My father planted a birch tree in the corner of the garden near the back of the house in, if I recall, the early 1990s. The tree grew rapidly and now and then branches have to lopped off as they grow too close to the house on one side or the shed on the other. I would be content to spend my entire three weeks in Ireland sitting in an armchair in Mammy’s kitchen looking out at that tree.
The bird feeders that are kept stocked with peanuts and balls of fat attract a constant fluttering of delightful little birds. There are blue tits and great tits, house sparrows and tree sparrows, chaffinches and green finches. A lone red breasted robin patrols the ground around the base of the tree and flits from branch to branch. This year a family of starlings has begun to join in the feast. Looking out towards the tree I often catch sight of a tiny wren on the ground on the other side of the tree. It is not interested in what the tree has to offer, but hops in and out through a gap under the shed door. A speckle breasted song thrush appeared this morning, hopping on the ground beneath the tree. A wagtail busies about closer to the house, pecking and drinking from a puddle of water. Wagtails have delighted me since I was a young child, with the urgency of their walk and their little heads bob-bobbing as though they are engaged in rapid and slightly mad conversation with themselves.
There are arguments at times, as one finch decides the food placed in the crook of the tree is its alone, and there are mid-air confrontations between it and the others. All are wary of the robin and keep well out of his way. And I hope the recent arrival of the large, long-beaked starlings won’t have a detrimental effect on the other little birds who feed on the tree.
But, oh, what a riot of colour and movement and life. The vibrant green of the green finches with their sudden flashes of yellow when they take to flight. The familiar green-yellow breast of the blue tits, and the bright yellow breasts of the great tits with their dinner jacket black stripe down the middle. The rusty red of the chaffinch and the deep red of the robin are in warm contrast to these greens and yellows. The sparrows may lack the colourfulness of the tits and finches, but they delight me nonetheless. The tininess of the wren with its little square upright tail fills me with joy as do the sharp black and white patterns on my little friend, the wagtail.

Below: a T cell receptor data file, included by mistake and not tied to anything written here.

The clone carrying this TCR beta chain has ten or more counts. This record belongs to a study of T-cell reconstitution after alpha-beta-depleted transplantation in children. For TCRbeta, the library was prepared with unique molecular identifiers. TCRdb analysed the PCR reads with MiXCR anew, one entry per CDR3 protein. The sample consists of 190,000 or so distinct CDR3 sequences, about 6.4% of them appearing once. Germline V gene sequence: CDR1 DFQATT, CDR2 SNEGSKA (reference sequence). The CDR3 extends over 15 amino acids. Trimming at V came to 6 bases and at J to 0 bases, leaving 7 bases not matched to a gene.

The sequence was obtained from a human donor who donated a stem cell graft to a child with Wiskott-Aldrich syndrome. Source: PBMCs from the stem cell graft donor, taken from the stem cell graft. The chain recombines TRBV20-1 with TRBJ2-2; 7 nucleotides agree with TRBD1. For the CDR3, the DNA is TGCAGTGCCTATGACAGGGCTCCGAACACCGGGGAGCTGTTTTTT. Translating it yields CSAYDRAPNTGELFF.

While they are visiting Granny, Lily and Katie are responsible for keeping the bird feeders stocked and they are taking their responsibilities very seriously. I wish my friend Anna were here to enjoy these birds and to capture their images on my behalf with her superior wildlife photography skills. Alas, I lack both the skills and the equipment to even attempt to share images of these magnificent little creatures with you.
But for the next couple of weeks, through my running around to visit friends and family, going places and doing things, I will continue to find time to gaze out the window at the birch tree, sometimes quietly and alone with a cup of tea, sometimes with Lily and Katie beside me, and take delight in the antics of the (so far) eleven species of garden birds who flit and feed close to and in the tree.